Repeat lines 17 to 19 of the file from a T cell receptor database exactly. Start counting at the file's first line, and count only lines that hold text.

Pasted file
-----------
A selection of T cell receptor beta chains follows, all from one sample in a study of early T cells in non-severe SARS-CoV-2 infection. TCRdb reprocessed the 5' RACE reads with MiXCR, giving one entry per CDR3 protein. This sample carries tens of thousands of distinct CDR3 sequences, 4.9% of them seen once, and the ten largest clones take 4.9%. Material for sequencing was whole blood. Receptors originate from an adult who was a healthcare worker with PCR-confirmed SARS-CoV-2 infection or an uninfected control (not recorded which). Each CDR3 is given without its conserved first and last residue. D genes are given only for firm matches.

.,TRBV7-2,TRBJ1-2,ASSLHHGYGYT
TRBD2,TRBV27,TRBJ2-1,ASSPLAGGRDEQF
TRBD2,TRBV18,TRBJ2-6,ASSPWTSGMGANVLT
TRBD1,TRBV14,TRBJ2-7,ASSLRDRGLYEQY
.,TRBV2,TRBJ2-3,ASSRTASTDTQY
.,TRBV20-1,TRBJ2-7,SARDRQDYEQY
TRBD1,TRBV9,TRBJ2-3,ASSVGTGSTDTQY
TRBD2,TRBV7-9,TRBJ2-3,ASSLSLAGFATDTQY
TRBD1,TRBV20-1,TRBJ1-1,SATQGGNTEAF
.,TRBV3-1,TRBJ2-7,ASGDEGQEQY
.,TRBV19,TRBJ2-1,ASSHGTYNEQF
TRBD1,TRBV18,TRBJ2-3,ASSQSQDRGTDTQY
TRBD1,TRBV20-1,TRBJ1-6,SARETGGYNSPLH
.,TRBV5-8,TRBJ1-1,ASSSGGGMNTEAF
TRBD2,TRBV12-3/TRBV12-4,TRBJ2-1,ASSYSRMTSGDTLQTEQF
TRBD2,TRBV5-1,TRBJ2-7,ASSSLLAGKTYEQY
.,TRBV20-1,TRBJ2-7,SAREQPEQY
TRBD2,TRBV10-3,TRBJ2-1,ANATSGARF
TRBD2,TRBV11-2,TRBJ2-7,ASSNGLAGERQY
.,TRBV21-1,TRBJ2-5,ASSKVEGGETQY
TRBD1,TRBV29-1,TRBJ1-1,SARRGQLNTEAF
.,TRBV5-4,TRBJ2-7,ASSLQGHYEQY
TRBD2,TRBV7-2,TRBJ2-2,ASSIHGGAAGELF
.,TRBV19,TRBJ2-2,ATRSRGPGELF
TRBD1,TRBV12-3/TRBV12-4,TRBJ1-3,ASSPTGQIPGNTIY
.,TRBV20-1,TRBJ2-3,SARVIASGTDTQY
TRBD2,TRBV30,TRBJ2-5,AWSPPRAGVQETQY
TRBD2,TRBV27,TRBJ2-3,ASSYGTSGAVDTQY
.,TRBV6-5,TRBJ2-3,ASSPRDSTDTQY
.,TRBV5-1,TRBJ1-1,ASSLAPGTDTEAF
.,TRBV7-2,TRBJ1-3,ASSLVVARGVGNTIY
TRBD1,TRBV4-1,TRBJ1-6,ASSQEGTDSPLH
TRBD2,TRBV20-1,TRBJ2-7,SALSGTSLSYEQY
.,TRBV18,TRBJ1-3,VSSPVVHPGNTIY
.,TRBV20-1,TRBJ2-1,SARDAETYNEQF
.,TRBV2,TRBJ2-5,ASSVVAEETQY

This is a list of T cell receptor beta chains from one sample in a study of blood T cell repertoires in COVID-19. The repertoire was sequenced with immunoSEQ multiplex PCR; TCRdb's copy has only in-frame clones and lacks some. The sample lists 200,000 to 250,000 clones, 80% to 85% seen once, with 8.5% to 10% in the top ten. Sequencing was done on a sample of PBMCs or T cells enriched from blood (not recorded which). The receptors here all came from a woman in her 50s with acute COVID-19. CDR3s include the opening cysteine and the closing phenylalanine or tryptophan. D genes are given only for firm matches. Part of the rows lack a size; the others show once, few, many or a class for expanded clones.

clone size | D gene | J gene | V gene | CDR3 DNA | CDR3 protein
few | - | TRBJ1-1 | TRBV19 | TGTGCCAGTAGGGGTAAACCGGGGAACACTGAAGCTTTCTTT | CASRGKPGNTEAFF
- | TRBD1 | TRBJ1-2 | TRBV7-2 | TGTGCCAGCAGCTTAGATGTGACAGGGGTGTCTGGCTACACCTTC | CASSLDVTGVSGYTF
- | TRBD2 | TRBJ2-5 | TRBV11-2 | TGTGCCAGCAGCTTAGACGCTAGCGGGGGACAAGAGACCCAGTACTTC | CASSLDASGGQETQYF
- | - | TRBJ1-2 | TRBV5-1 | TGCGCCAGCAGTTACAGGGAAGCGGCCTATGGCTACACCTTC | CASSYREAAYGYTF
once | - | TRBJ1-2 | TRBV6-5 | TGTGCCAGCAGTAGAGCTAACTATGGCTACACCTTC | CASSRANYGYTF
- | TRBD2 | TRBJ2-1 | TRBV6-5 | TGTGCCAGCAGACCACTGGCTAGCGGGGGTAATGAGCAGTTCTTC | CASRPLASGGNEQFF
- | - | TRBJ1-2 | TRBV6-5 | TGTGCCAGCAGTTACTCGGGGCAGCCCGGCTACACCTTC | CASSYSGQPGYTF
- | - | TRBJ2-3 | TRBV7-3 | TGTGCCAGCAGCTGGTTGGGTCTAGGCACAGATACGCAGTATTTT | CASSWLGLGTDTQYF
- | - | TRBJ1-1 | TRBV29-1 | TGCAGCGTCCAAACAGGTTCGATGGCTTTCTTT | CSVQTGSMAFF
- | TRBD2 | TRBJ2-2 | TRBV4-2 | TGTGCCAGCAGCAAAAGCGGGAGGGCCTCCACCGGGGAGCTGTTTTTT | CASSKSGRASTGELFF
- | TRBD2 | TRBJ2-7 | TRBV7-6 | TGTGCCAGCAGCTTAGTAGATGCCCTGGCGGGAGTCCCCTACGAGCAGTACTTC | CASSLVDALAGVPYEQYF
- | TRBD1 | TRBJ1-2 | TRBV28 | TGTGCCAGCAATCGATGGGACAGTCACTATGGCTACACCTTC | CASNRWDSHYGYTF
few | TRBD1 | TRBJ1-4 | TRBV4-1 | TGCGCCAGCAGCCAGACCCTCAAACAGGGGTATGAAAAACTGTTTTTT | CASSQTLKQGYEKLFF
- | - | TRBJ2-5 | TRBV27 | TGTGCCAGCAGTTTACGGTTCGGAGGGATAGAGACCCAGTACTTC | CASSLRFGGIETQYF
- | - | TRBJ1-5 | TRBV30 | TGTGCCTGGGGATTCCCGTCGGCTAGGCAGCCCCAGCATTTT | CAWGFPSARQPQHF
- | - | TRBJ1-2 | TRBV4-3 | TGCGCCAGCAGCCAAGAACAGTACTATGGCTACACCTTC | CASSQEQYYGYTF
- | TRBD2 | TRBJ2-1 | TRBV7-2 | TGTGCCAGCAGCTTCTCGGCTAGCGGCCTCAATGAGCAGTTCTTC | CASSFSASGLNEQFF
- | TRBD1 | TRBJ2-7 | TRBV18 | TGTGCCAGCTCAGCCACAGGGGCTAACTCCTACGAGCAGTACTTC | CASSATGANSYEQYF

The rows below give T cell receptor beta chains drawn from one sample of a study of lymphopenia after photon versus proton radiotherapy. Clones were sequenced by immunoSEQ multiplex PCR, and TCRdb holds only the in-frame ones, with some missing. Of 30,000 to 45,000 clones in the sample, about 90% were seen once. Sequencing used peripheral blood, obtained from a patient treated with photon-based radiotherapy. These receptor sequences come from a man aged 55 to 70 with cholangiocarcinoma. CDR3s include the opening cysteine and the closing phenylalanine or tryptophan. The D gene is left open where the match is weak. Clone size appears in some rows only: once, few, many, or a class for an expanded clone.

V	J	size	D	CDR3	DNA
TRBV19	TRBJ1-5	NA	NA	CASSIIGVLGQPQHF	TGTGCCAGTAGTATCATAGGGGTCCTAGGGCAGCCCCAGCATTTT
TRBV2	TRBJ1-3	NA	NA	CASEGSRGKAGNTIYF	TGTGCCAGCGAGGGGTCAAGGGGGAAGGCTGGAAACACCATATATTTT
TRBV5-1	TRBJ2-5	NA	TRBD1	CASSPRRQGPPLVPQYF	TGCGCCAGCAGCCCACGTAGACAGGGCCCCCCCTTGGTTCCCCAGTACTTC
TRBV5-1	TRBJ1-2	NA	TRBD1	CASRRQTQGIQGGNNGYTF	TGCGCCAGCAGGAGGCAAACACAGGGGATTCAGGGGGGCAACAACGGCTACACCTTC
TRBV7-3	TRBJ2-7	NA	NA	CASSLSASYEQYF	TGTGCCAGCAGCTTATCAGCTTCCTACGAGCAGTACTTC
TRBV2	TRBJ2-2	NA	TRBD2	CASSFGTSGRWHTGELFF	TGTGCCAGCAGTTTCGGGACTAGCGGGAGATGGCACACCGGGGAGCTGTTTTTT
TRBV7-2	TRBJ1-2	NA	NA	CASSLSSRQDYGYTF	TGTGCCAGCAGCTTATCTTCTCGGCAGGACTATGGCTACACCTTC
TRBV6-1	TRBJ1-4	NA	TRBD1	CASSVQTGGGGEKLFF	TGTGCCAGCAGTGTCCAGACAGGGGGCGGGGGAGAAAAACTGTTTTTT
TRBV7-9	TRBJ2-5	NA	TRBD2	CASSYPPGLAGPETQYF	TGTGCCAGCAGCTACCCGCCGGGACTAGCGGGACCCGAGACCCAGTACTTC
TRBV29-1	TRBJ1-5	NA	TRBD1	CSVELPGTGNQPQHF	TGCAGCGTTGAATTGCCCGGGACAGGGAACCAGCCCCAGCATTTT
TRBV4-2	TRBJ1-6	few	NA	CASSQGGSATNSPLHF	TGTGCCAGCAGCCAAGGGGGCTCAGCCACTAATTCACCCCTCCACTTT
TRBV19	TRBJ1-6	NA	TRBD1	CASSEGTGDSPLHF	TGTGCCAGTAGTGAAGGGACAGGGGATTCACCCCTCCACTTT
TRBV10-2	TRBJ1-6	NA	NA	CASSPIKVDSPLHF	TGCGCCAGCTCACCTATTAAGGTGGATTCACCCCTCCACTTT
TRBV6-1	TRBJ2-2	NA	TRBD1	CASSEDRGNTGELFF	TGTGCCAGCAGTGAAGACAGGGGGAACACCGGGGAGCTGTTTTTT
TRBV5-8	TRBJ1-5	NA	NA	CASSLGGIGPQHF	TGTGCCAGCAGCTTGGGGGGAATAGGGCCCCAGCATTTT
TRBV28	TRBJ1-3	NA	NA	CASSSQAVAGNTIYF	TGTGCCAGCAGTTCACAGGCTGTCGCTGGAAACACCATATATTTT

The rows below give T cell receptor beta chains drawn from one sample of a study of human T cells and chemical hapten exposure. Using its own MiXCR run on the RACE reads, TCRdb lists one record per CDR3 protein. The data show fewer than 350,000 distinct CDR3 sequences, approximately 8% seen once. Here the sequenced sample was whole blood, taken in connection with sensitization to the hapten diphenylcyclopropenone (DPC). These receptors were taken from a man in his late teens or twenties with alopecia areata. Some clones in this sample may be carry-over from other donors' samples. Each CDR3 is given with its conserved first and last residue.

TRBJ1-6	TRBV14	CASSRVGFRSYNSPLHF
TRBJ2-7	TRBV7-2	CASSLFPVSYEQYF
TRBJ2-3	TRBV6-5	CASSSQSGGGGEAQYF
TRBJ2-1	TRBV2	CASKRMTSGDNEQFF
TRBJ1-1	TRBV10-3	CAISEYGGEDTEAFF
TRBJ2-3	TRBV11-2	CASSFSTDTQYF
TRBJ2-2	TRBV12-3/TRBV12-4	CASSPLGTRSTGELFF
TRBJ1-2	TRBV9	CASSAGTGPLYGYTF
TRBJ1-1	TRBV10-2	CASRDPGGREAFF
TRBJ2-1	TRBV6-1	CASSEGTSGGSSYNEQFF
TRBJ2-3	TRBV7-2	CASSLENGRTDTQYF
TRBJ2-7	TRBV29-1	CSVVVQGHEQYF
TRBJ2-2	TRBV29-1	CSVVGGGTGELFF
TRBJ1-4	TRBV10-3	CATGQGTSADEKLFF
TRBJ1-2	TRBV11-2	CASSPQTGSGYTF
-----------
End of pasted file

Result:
TRBD2,TRBV5-1,TRBJ2-7,ASSSLLAGKTYEQY
.,TRBV20-1,TRBJ2-7,SAREQPEQY
TRBD2,TRBV10-3,TRBJ2-1,ANATSGARF